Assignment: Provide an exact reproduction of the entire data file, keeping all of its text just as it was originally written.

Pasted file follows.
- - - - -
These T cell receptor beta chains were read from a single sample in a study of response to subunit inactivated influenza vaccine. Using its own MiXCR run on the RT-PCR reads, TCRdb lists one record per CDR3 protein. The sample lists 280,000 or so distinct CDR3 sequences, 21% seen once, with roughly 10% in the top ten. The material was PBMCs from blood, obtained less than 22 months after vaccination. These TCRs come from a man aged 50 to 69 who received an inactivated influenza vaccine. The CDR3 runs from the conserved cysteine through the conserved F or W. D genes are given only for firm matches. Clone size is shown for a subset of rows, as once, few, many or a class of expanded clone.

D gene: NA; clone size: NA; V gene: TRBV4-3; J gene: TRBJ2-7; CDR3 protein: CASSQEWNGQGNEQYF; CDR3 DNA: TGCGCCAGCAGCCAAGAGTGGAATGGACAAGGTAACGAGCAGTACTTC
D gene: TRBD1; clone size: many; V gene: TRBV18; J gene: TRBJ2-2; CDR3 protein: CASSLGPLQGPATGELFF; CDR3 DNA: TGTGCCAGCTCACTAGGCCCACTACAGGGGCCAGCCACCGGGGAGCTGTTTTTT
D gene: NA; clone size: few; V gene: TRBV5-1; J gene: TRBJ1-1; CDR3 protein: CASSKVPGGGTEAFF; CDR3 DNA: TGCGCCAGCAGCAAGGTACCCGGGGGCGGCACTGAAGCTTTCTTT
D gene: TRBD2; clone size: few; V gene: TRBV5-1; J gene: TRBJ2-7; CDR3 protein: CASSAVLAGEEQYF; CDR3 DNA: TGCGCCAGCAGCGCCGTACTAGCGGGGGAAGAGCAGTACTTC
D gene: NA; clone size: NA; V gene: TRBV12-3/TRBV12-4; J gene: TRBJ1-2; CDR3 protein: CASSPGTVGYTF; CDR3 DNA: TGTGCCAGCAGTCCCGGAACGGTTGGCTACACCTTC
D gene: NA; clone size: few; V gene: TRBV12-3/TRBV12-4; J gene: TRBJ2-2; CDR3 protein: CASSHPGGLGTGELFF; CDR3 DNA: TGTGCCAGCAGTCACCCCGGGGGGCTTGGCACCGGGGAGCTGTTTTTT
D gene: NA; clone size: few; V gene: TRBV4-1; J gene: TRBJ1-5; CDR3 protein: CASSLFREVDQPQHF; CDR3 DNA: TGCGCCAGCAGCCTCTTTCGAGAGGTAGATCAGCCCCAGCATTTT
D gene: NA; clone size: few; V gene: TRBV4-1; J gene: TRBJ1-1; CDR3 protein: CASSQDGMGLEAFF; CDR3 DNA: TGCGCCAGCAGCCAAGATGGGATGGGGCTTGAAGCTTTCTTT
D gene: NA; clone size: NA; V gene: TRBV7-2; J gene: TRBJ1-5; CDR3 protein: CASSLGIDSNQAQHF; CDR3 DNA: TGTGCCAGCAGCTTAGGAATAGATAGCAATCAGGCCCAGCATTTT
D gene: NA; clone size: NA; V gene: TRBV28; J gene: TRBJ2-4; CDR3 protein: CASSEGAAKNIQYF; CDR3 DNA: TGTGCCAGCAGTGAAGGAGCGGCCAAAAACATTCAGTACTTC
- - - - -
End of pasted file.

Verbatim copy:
These T cell receptor beta chains were read from a single sample in a study of response to subunit inactivated influenza vaccine. Using its own MiXCR run on the RT-PCR reads, TCRdb lists one record per CDR3 protein. The sample lists 280,000 or so distinct CDR3 sequences, 21% seen once, with roughly 10% in the top ten. The material was PBMCs from blood, obtained less than 22 months after vaccination. These TCRs come from a man aged 50 to 69 who received an inactivated influenza vaccine. The CDR3 runs from the conserved cysteine through the conserved F or W. D genes are given only for firm matches. Clone size is shown for a subset of rows, as once, few, many or a class of expanded clone.

D gene: NA; clone size: NA; V gene: TRBV4-3; J gene: TRBJ2-7; CDR3 protein: CASSQEWNGQGNEQYF; CDR3 DNA: TGCGCCAGCAGCCAAGAGTGGAATGGACAAGGTAACGAGCAGTACTTC
D gene: TRBD1; clone size: many; V gene: TRBV18; J gene: TRBJ2-2; CDR3 protein: CASSLGPLQGPATGELFF; CDR3 DNA: TGTGCCAGCTCACTAGGCCCACTACAGGGGCCAGCCACCGGGGAGCTGTTTTTT
D gene: NA; clone size: few; V gene: TRBV5-1; J gene: TRBJ1-1; CDR3 protein: CASSKVPGGGTEAFF; CDR3 DNA: TGCGCCAGCAGCAAGGTACCCGGGGGCGGCACTGAAGCTTTCTTT
D gene: TRBD2; clone size: few; V gene: TRBV5-1; J gene: TRBJ2-7; CDR3 protein: CASSAVLAGEEQYF; CDR3 DNA: TGCGCCAGCAGCGCCGTACTAGCGGGGGAAGAGCAGTACTTC
D gene: NA; clone size: NA; V gene: TRBV12-3/TRBV12-4; J gene: TRBJ1-2; CDR3 protein: CASSPGTVGYTF; CDR3 DNA: TGTGCCAGCAGTCCCGGAACGGTTGGCTACACCTTC
D gene: NA; clone size: few; V gene: TRBV12-3/TRBV12-4; J gene: TRBJ2-2; CDR3 protein: CASSHPGGLGTGELFF; CDR3 DNA: TGTGCCAGCAGTCACCCCGGGGGGCTTGGCACCGGGGAGCTGTTTTTT
D gene: NA; clone size: few; V gene: TRBV4-1; J gene: TRBJ1-5; CDR3 protein: CASSLFREVDQPQHF; CDR3 DNA: TGCGCCAGCAGCCTCTTTCGAGAGGTAGATCAGCCCCAGCATTTT
D gene: NA; clone size: few; V gene: TRBV4-1; J gene: TRBJ1-1; CDR3 protein: CASSQDGMGLEAFF; CDR3 DNA: TGCGCCAGCAGCCAAGATGGGATGGGGCTTGAAGCTTTCTTT
D gene: NA; clone size: NA; V gene: TRBV7-2; J gene: TRBJ1-5; CDR3 protein: CASSLGIDSNQAQHF; CDR3 DNA: TGTGCCAGCAGCTTAGGAATAGATAGCAATCAGGCCCAGCATTTT
D gene: NA; clone size: NA; V gene: TRBV28; J gene: TRBJ2-4; CDR3 protein: CASSEGAAKNIQYF; CDR3 DNA: TGTGCCAGCAGTGAAGGAGCGGCCAAAAACATTCAGTACTTC